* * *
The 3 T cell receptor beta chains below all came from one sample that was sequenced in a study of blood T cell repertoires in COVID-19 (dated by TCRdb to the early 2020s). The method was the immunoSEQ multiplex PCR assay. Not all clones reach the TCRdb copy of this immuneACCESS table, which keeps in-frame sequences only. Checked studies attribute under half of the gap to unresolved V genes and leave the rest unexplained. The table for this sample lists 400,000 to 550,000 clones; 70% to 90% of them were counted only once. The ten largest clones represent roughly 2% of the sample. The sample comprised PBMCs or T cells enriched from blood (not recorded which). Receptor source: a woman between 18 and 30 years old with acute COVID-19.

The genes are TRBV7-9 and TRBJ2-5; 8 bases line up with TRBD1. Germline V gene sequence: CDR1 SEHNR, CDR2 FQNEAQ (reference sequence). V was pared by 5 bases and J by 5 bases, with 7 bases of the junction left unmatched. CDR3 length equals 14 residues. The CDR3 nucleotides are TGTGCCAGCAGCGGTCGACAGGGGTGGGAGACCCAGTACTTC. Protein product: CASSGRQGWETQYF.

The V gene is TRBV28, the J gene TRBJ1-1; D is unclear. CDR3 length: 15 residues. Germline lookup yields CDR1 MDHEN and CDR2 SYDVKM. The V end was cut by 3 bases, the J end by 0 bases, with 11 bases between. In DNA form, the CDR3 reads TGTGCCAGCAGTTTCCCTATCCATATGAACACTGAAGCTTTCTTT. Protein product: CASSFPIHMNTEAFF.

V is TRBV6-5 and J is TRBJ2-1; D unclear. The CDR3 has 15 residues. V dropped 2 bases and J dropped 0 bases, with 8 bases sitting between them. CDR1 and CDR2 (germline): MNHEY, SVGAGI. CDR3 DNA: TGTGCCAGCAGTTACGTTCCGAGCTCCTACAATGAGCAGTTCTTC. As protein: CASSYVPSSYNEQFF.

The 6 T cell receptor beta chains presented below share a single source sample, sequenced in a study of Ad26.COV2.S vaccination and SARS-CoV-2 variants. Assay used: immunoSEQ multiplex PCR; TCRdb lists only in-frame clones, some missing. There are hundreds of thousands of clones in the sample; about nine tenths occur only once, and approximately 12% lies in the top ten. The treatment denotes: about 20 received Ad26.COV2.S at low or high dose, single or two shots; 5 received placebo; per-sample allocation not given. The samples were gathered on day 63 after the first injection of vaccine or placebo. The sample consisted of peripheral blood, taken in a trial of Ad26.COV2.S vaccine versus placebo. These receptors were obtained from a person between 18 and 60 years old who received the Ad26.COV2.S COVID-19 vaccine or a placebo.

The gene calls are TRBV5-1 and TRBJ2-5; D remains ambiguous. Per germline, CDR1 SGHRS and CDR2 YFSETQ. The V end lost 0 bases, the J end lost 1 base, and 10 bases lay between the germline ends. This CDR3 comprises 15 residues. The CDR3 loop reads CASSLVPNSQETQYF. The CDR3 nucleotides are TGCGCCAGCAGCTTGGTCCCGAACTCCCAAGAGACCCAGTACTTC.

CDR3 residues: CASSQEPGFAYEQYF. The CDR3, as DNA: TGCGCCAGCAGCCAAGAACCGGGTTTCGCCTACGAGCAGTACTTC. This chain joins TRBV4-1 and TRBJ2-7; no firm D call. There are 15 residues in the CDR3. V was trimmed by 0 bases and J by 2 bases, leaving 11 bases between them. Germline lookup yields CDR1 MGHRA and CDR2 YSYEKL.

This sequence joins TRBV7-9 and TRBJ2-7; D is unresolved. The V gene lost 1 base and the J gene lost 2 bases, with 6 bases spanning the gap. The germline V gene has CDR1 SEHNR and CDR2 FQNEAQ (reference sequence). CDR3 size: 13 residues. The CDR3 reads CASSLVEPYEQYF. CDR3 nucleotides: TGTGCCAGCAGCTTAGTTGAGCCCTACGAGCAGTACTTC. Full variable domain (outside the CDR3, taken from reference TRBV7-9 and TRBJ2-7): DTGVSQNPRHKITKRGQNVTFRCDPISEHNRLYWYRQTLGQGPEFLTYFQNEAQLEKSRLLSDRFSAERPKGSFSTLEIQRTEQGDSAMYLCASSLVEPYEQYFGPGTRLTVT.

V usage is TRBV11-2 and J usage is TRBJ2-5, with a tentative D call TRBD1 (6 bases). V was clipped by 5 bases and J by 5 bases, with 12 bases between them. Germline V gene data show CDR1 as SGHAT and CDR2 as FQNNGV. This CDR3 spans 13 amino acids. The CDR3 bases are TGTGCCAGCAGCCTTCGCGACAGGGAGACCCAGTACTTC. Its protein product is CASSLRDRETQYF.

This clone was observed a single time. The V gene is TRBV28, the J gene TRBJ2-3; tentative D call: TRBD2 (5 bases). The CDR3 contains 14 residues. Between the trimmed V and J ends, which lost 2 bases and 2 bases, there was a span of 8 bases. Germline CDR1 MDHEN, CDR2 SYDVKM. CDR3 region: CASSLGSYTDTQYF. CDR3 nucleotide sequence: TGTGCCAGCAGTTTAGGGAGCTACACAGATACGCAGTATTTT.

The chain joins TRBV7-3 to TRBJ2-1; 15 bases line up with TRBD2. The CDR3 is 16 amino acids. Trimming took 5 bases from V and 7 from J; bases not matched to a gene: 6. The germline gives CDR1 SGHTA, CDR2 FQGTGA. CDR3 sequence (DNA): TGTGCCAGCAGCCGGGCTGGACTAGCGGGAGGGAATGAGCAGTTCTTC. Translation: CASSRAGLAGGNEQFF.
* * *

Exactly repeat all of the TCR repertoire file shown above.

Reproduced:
The 3 T cell receptor beta chains below all came from one sample that was sequenced in a study of blood T cell repertoires in COVID-19 (dated by TCRdb to the early 2020s). The method was the immunoSEQ multiplex PCR assay. Not all clones reach the TCRdb copy of this immuneACCESS table, which keeps in-frame sequences only. Checked studies attribute under half of the gap to unresolved V genes and leave the rest unexplained. The table for this sample lists 400,000 to 550,000 clones; 70% to 90% of them were counted only once. The ten largest clones represent roughly 2% of the sample. The sample comprised PBMCs or T cells enriched from blood (not recorded which). Receptor source: a woman between 18 and 30 years old with acute COVID-19.

The genes are TRBV7-9 and TRBJ2-5; 8 bases line up with TRBD1. Germline V gene sequence: CDR1 SEHNR, CDR2 FQNEAQ (reference sequence). V was pared by 5 bases and J by 5 bases, with 7 bases of the junction left unmatched. CDR3 length equals 14 residues. The CDR3 nucleotides are TGTGCCAGCAGCGGTCGACAGGGGTGGGAGACCCAGTACTTC. Protein product: CASSGRQGWETQYF.

The V gene is TRBV28, the J gene TRBJ1-1; D is unclear. CDR3 length: 15 residues. Germline lookup yields CDR1 MDHEN and CDR2 SYDVKM. The V end was cut by 3 bases, the J end by 0 bases, with 11 bases between. In DNA form, the CDR3 reads TGTGCCAGCAGTTTCCCTATCCATATGAACACTGAAGCTTTCTTT. Protein product: CASSFPIHMNTEAFF.

V is TRBV6-5 and J is TRBJ2-1; D unclear. The CDR3 has 15 residues. V dropped 2 bases and J dropped 0 bases, with 8 bases sitting between them. CDR1 and CDR2 (germline): MNHEY, SVGAGI. CDR3 DNA: TGTGCCAGCAGTTACGTTCCGAGCTCCTACAATGAGCAGTTCTTC. As protein: CASSYVPSSYNEQFF.

The 6 T cell receptor beta chains presented below share a single source sample, sequenced in a study of Ad26.COV2.S vaccination and SARS-CoV-2 variants. Assay used: immunoSEQ multiplex PCR; TCRdb lists only in-frame clones, some missing. There are hundreds of thousands of clones in the sample; about nine tenths occur only once, and approximately 12% lies in the top ten. The treatment denotes: about 20 received Ad26.COV2.S at low or high dose, single or two shots; 5 received placebo; per-sample allocation not given. The samples were gathered on day 63 after the first injection of vaccine or placebo. The sample consisted of peripheral blood, taken in a trial of Ad26.COV2.S vaccine versus placebo. These receptors were obtained from a person between 18 and 60 years old who received the Ad26.COV2.S COVID-19 vaccine or a placebo.

The gene calls are TRBV5-1 and TRBJ2-5; D remains ambiguous. Per germline, CDR1 SGHRS and CDR2 YFSETQ. The V end lost 0 bases, the J end lost 1 base, and 10 bases lay between the germline ends. This CDR3 comprises 15 residues. The CDR3 loop reads CASSLVPNSQETQYF. The CDR3 nucleotides are TGCGCCAGCAGCTTGGTCCCGAACTCCCAAGAGACCCAGTACTTC.

CDR3 residues: CASSQEPGFAYEQYF. The CDR3, as DNA: TGCGCCAGCAGCCAAGAACCGGGTTTCGCCTACGAGCAGTACTTC. This chain joins TRBV4-1 and TRBJ2-7; no firm D call. There are 15 residues in the CDR3. V was trimmed by 0 bases and J by 2 bases, leaving 11 bases between them. Germline lookup yields CDR1 MGHRA and CDR2 YSYEKL.

This sequence joins TRBV7-9 and TRBJ2-7; D is unresolved. The V gene lost 1 base and the J gene lost 2 bases, with 6 bases spanning the gap. The germline V gene has CDR1 SEHNR and CDR2 FQNEAQ (reference sequence). CDR3 size: 13 residues. The CDR3 reads CASSLVEPYEQYF. CDR3 nucleotides: TGTGCCAGCAGCTTAGTTGAGCCCTACGAGCAGTACTTC. Full variable domain (outside the CDR3, taken from reference TRBV7-9 and TRBJ2-7): DTGVSQNPRHKITKRGQNVTFRCDPISEHNRLYWYRQTLGQGPEFLTYFQNEAQLEKSRLLSDRFSAERPKGSFSTLEIQRTEQGDSAMYLCASSLVEPYEQYFGPGTRLTVT.

V usage is TRBV11-2 and J usage is TRBJ2-5, with a tentative D call TRBD1 (6 bases). V was clipped by 5 bases and J by 5 bases, with 12 bases between them. Germline V gene data show CDR1 as SGHAT and CDR2 as FQNNGV. This CDR3 spans 13 amino acids. The CDR3 bases are TGTGCCAGCAGCCTTCGCGACAGGGAGACCCAGTACTTC. Its protein product is CASSLRDRETQYF.

This clone was observed a single time. The V gene is TRBV28, the J gene TRBJ2-3; tentative D call: TRBD2 (5 bases). The CDR3 contains 14 residues. Between the trimmed V and J ends, which lost 2 bases and 2 bases, there was a span of 8 bases. Germline CDR1 MDHEN, CDR2 SYDVKM. CDR3 region: CASSLGSYTDTQYF. CDR3 nucleotide sequence: TGTGCCAGCAGTTTAGGGAGCTACACAGATACGCAGTATTTT.

The chain joins TRBV7-3 to TRBJ2-1; 15 bases line up with TRBD2. The CDR3 is 16 amino acids. Trimming took 5 bases from V and 7 from J; bases not matched to a gene: 6. The germline gives CDR1 SGHTA, CDR2 FQGTGA. CDR3 sequence (DNA): TGTGCCAGCAGCCGGGCTGGACTAGCGGGAGGGAATGAGCAGTTCTTC. Translation: CASSRAGLAGGNEQFF.